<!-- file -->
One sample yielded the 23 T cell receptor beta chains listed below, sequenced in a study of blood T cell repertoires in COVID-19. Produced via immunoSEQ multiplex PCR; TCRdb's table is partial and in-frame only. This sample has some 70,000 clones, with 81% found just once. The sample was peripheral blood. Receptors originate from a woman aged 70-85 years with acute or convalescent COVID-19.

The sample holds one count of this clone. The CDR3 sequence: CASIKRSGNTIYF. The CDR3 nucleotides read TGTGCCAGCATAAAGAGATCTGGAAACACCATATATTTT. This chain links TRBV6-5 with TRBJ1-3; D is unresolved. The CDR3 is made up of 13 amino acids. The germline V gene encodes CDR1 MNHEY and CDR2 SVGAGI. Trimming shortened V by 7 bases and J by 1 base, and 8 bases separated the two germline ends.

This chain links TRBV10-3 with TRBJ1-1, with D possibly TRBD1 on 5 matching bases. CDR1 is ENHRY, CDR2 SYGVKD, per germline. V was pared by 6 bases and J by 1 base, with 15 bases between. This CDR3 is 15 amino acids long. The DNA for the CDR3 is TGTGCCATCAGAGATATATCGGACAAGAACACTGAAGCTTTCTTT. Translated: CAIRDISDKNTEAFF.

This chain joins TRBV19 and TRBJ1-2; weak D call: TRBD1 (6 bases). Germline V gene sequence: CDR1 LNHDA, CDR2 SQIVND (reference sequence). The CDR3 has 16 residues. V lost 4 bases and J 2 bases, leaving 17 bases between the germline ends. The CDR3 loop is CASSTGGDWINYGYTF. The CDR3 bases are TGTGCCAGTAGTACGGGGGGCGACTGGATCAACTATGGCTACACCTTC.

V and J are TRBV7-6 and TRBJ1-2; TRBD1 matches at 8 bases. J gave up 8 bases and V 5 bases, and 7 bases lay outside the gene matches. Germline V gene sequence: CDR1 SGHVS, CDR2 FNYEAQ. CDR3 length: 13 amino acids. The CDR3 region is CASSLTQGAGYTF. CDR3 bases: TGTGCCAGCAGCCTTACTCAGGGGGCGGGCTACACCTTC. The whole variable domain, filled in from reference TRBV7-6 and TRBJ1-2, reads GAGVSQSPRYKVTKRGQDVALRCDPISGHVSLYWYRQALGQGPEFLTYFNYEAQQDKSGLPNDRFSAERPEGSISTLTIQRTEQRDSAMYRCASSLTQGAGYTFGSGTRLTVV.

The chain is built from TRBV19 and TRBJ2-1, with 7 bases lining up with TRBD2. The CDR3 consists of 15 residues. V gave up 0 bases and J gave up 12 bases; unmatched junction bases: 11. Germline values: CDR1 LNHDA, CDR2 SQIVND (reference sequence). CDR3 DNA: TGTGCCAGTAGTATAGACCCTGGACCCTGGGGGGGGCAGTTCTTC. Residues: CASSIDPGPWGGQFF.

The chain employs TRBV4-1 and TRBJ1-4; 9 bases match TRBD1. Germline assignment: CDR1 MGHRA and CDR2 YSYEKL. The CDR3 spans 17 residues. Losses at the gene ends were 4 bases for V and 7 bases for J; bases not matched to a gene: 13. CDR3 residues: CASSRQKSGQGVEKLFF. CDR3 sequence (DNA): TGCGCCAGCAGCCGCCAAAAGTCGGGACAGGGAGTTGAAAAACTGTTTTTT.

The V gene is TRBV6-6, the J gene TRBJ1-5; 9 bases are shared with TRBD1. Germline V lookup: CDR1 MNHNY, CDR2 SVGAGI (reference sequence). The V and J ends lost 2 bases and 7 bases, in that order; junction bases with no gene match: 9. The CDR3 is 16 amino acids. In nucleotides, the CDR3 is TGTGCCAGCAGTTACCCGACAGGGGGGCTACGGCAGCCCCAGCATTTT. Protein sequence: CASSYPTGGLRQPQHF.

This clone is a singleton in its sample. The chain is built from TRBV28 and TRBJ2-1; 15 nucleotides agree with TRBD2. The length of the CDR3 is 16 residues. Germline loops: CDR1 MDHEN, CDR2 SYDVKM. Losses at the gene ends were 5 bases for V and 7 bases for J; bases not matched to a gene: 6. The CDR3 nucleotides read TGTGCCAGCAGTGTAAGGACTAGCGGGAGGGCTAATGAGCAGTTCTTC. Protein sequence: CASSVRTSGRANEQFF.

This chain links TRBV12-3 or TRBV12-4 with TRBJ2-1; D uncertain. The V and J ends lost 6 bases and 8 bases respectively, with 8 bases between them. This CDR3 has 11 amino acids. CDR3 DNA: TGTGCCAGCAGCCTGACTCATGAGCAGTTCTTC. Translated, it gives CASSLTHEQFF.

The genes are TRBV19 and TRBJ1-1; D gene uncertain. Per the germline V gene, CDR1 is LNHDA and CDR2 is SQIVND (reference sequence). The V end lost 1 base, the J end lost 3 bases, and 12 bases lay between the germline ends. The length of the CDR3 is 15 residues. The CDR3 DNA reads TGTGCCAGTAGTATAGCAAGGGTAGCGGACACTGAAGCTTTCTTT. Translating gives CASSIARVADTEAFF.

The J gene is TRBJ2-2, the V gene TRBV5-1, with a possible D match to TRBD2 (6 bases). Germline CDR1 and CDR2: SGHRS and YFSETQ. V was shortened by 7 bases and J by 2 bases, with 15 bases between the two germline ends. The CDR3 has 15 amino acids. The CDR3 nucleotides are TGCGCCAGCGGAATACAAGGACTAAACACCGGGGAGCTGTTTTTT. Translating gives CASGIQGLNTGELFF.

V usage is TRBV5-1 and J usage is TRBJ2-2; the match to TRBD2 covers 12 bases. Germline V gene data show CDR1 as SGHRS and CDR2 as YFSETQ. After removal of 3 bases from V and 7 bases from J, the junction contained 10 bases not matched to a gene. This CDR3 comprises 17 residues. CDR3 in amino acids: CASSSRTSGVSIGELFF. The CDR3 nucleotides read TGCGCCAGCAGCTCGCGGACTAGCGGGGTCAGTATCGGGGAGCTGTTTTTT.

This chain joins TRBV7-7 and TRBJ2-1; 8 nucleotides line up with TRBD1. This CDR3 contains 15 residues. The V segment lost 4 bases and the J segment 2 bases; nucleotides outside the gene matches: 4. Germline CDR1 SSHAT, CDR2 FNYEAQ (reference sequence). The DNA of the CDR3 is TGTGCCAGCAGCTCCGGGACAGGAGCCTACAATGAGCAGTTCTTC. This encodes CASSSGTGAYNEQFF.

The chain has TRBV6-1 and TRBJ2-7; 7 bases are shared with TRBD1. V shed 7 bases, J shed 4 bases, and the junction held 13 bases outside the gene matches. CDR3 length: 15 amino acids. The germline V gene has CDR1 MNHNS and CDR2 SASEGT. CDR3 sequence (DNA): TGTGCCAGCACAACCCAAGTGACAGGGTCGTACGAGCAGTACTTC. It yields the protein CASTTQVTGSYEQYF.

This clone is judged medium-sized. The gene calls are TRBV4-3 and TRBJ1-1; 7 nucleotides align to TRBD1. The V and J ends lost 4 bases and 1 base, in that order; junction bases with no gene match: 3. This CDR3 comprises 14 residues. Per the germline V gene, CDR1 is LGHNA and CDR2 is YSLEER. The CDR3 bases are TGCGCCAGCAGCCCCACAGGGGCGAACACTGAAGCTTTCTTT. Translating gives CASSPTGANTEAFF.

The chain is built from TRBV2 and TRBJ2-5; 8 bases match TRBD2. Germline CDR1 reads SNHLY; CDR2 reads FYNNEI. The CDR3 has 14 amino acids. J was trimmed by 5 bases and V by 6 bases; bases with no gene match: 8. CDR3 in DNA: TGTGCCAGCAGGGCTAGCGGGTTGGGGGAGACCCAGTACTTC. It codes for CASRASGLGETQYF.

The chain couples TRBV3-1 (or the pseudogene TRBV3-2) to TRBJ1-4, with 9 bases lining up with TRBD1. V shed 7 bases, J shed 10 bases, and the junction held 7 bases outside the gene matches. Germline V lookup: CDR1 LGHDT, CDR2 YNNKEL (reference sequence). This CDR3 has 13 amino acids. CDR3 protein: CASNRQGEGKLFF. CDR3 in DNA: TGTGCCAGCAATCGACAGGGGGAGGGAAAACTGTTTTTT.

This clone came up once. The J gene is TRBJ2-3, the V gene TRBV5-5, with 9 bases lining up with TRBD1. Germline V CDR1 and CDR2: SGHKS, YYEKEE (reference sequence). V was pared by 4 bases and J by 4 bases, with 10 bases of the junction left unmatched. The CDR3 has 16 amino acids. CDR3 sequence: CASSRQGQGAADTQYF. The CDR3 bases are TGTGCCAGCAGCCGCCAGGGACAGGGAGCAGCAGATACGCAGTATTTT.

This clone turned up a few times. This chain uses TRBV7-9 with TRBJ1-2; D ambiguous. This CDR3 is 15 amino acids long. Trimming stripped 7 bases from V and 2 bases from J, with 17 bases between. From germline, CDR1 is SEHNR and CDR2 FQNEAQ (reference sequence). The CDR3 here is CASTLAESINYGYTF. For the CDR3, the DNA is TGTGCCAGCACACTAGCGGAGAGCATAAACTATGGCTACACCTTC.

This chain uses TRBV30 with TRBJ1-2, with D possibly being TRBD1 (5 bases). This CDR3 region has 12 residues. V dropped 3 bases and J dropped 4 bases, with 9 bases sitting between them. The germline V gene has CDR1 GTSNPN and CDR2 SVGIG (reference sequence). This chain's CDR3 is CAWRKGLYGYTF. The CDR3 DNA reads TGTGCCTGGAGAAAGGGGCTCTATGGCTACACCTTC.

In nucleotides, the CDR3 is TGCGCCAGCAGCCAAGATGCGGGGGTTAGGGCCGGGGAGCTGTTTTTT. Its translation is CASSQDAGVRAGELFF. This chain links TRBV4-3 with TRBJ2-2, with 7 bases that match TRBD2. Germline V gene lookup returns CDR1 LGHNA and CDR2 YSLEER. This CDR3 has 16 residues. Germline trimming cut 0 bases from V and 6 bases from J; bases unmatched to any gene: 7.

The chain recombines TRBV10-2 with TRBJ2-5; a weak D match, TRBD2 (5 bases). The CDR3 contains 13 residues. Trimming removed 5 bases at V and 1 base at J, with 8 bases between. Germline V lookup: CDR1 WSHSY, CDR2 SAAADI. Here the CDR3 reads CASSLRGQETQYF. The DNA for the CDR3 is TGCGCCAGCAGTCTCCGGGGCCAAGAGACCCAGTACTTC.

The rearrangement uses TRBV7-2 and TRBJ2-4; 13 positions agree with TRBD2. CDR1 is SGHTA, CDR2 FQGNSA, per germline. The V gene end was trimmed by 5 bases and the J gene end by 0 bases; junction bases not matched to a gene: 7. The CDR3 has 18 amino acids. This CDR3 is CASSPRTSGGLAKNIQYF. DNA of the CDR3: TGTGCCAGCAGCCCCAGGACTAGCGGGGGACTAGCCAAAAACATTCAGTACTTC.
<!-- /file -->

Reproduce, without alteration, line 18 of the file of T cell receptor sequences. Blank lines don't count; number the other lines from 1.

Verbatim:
The chain couples TRBV3-1 (or the pseudogene TRBV3-2) to TRBJ1-4, with 9 bases lining up with TRBD1. V shed 7 bases, J shed 10 bases, and the junction held 7 bases outside the gene matches. Germline V lookup: CDR1 LGHDT, CDR2 YNNKEL (reference sequence). This CDR3 has 13 amino acids. CDR3 protein: CASNRQGEGKLFF. CDR3 in DNA: TGTGCCAGCAATCGACAGGGGGAGGGAAAACTGTTTTTT.